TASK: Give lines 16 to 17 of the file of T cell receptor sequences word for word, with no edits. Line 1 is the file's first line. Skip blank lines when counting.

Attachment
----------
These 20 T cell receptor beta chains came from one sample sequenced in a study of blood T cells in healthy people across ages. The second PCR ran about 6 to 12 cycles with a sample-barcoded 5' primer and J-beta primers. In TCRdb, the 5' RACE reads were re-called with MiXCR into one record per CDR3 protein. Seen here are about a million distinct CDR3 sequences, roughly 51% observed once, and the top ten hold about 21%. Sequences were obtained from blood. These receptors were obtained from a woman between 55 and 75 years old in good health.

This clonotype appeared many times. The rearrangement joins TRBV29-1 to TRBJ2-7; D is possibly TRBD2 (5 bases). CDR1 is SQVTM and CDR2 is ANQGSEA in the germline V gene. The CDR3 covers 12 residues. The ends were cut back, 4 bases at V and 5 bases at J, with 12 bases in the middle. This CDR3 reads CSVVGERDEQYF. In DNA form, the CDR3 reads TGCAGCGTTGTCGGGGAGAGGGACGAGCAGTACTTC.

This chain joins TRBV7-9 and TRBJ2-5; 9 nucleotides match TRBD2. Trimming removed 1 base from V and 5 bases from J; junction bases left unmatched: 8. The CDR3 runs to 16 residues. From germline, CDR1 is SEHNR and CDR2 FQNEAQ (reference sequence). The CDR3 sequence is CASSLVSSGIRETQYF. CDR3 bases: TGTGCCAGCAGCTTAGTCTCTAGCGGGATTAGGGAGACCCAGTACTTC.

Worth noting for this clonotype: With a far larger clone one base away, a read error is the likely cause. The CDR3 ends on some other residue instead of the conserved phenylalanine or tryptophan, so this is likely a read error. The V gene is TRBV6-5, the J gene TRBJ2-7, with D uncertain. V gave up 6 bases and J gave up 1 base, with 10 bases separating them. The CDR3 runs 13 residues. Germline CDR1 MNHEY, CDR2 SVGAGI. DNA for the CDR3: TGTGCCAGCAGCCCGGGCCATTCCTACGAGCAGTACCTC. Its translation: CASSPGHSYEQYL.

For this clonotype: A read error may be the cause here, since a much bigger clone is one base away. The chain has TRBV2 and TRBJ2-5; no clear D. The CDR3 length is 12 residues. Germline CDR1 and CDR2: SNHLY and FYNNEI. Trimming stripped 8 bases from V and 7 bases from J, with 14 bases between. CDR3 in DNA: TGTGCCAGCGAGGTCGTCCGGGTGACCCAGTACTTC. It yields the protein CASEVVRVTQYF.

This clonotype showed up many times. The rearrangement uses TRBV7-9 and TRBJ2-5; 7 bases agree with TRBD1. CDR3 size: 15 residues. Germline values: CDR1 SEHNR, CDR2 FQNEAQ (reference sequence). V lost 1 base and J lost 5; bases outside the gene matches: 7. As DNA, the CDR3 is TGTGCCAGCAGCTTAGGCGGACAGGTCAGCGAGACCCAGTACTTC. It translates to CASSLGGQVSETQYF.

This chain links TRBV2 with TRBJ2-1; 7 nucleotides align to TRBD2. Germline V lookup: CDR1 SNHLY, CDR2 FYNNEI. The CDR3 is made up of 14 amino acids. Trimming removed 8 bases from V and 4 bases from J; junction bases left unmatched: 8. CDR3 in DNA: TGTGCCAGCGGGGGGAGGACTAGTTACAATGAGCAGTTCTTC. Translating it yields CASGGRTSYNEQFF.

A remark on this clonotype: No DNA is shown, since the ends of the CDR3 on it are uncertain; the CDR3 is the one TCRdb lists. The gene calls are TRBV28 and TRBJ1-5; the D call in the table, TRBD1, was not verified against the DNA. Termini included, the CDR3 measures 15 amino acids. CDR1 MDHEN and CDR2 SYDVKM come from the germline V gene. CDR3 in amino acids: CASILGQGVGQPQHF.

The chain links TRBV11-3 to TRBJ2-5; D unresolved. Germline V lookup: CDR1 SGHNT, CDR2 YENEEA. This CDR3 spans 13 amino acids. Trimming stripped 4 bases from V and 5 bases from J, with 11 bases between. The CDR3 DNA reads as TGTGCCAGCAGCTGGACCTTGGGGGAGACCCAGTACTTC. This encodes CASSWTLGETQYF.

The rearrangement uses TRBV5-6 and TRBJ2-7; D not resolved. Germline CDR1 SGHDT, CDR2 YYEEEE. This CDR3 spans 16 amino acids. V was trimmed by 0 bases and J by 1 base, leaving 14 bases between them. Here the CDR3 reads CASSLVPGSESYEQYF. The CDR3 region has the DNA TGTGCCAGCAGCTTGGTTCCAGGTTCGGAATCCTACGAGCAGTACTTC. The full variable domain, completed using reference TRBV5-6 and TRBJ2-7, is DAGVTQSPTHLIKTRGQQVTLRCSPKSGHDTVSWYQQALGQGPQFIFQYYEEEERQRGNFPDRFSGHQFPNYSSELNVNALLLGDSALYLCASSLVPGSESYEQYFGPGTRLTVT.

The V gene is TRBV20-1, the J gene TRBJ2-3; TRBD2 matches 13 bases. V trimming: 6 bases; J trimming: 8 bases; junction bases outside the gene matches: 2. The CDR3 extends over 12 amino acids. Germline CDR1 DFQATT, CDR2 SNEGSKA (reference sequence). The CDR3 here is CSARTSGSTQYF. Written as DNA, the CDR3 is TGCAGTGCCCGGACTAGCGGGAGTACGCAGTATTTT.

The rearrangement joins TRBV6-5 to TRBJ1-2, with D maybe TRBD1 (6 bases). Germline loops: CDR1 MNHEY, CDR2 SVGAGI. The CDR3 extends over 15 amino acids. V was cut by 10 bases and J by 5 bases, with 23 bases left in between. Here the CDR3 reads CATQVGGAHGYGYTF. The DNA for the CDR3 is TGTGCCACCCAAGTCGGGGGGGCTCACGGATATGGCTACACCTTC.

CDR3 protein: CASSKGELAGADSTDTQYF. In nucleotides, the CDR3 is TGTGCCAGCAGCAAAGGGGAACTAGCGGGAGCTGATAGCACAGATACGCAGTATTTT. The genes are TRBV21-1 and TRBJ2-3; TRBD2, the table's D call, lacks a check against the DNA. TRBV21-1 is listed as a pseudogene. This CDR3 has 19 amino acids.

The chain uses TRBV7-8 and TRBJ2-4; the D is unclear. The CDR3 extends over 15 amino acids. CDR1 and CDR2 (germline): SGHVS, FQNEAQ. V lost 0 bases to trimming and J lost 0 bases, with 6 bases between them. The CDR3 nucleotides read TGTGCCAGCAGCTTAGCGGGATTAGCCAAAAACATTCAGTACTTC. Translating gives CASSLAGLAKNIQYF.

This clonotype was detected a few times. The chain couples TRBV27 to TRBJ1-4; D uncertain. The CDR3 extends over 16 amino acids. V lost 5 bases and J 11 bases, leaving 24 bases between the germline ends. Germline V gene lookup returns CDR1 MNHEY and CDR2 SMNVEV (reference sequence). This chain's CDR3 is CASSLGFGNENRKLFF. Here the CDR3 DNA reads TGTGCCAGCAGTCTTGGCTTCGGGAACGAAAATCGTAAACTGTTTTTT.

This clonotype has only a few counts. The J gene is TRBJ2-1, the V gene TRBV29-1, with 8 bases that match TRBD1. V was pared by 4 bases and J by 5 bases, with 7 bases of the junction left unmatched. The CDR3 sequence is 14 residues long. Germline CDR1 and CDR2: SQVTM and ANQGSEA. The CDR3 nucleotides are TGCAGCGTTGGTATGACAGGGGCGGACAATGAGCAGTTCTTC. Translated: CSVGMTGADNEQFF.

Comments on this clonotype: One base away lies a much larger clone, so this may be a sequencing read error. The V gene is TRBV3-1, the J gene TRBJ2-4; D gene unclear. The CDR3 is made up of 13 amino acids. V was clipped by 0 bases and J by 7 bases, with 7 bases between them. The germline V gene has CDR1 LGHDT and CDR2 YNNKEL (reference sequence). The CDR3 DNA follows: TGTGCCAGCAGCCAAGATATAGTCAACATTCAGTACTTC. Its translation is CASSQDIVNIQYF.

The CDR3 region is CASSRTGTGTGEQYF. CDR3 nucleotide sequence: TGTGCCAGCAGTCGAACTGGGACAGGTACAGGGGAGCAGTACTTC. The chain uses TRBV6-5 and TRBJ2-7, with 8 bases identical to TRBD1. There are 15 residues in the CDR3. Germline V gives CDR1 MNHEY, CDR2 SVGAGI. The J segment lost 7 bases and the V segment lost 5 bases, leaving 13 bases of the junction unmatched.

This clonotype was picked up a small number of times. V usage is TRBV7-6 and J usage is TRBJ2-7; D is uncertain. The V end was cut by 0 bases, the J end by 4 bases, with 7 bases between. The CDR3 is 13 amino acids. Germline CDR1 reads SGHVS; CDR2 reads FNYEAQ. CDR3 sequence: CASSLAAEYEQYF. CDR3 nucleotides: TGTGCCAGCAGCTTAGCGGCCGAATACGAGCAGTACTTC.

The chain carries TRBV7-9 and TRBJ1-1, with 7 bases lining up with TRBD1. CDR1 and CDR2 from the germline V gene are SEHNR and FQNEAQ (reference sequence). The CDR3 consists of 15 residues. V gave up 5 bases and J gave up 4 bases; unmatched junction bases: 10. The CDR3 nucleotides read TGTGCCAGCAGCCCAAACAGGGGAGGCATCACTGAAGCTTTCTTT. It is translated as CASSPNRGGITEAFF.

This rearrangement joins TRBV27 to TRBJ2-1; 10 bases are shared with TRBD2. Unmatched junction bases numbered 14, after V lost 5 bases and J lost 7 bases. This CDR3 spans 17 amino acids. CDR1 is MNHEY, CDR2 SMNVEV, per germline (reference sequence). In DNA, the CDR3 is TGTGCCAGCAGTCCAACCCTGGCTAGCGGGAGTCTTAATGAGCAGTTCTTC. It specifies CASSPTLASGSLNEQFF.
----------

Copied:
This clonotype has only a few counts. The J gene is TRBJ2-1, the V gene TRBV29-1, with 8 bases that match TRBD1. V was pared by 4 bases and J by 5 bases, with 7 bases of the junction left unmatched. The CDR3 sequence is 14 residues long. Germline CDR1 and CDR2: SQVTM and ANQGSEA. The CDR3 nucleotides are TGCAGCGTTGGTATGACAGGGGCGGACAATGAGCAGTTCTTC. Translated: CSVGMTGADNEQFF.

Comments on this clonotype: One base away lies a much larger clone, so this may be a sequencing read error. The V gene is TRBV3-1, the J gene TRBJ2-4; D gene unclear. The CDR3 is made up of 13 amino acids. V was clipped by 0 bases and J by 7 bases, with 7 bases between them. The germline V gene has CDR1 LGHDT and CDR2 YNNKEL (reference sequence). The CDR3 DNA follows: TGTGCCAGCAGCCAAGATATAGTCAACATTCAGTACTTC. Its translation is CASSQDIVNIQYF.